The Sortino ratio measures the risk-adjusted return of an investment asset, portfolio, or strategy. It is a modification of the Sharpe ratio but penalizes only those returns falling below a user-specified target or required rate of return, while the Sharpe ratio penalizes both upside and downside volatility equally. Though both ratios measure an investment’s risk-adjusted return, they do so in significantly different ways that will frequently lead to differing conclusions as to the true nature of the investment’s return-generating efficiency.
The Sortino ratio is used as a way to compare the risk-adjusted performance of programs with differing risk and return profiles. In general, risk-adjusted returns seek to normalize the risk across programs and then see which has the higher return unit per risk.Related formulas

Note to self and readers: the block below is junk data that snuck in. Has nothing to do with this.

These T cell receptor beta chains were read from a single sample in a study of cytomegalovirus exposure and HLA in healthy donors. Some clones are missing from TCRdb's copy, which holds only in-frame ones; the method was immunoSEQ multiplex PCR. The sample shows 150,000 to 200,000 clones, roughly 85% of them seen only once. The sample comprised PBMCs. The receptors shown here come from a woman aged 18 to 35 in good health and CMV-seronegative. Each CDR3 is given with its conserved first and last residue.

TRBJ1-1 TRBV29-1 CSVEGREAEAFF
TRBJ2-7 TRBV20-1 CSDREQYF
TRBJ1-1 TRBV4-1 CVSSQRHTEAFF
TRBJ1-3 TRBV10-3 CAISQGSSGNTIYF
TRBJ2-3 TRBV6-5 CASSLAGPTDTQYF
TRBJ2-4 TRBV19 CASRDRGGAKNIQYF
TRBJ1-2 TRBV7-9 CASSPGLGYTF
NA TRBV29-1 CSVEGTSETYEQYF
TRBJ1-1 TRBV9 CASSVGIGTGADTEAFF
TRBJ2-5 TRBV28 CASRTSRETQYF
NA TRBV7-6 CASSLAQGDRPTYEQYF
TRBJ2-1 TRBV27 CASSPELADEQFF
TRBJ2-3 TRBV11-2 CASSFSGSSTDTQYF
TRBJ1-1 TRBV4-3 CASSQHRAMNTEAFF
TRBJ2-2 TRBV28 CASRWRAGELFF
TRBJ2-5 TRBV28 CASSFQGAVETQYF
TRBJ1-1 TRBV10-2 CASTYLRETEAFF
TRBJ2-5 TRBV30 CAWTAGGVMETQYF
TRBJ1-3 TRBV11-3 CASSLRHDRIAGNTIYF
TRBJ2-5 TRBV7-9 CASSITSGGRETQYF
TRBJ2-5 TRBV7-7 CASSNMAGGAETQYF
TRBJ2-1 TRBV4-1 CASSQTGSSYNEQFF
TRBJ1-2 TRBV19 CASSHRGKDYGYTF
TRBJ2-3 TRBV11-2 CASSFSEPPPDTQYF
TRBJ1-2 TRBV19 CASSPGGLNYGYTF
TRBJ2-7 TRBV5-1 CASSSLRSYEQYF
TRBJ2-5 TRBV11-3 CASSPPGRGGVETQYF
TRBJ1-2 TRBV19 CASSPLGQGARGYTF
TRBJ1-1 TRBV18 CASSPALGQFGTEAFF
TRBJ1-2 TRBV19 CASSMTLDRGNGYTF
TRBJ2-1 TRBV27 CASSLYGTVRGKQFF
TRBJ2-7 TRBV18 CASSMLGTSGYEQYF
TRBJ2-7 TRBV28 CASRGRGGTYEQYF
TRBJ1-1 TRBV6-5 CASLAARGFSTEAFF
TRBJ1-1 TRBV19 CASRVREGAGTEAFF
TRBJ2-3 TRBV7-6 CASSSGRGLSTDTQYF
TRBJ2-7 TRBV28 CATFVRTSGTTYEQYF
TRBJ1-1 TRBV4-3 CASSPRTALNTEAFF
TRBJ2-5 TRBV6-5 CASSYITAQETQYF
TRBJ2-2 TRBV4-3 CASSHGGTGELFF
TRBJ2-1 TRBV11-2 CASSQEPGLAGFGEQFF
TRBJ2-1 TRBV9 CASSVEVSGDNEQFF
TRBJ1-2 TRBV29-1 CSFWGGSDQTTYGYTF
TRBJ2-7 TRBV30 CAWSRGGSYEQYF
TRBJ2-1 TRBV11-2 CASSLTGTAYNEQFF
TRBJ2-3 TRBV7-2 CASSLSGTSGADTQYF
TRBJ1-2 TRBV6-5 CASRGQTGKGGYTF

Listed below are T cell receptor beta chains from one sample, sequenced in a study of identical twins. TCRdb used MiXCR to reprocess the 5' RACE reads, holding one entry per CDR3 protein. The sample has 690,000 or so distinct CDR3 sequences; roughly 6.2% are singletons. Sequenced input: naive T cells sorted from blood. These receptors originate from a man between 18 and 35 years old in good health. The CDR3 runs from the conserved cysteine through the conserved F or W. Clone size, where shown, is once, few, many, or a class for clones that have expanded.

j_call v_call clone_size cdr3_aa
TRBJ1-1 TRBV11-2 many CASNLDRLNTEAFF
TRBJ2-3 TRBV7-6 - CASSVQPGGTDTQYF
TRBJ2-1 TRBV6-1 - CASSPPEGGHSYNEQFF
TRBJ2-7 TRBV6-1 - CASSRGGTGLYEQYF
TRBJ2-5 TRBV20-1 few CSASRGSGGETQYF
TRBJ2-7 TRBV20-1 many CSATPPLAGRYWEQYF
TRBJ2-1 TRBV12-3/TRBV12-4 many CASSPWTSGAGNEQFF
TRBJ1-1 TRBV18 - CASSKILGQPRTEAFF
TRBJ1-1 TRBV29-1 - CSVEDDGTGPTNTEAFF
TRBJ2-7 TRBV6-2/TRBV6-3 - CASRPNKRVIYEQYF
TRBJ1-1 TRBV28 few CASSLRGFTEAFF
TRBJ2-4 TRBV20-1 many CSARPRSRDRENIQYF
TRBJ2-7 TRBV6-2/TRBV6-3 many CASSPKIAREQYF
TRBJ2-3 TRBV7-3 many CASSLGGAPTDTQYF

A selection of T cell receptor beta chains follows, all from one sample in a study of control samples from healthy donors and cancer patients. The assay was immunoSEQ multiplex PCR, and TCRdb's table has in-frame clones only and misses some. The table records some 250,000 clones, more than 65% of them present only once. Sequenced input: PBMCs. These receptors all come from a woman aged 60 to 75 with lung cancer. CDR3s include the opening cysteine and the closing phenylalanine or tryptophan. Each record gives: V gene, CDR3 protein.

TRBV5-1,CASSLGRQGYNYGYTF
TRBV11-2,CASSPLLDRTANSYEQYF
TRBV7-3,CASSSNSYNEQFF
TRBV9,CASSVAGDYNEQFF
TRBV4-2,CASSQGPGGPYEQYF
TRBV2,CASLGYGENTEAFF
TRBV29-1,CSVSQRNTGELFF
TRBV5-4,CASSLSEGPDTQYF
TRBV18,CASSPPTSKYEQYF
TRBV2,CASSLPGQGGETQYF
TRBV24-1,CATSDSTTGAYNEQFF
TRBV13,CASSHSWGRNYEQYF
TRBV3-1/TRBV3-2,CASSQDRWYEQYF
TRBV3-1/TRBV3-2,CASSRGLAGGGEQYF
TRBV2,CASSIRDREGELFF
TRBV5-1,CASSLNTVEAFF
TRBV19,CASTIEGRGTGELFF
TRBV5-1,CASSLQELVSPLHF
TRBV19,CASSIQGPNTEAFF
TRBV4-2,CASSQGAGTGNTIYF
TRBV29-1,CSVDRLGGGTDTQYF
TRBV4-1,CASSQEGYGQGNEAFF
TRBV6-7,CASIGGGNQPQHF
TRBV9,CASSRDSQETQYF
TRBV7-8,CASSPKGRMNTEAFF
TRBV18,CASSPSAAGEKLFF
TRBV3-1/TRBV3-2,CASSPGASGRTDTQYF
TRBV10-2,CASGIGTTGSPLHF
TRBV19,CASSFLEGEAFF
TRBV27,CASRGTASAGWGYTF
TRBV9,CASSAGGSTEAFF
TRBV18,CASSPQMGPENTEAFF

|Sortino ratio, expressed in percentages and therefore allows for rankings in the same way as standard deviation (dimensionless)
|asset or portfolio average realized return (dimensionless)
|target or required rate of return for the investment strategy under consideration (originally called the minimum acceptable return MAR) (dimensionless)
|target semi-deviation (the square root of target semi-variance), termed downside deviation (dimensionless)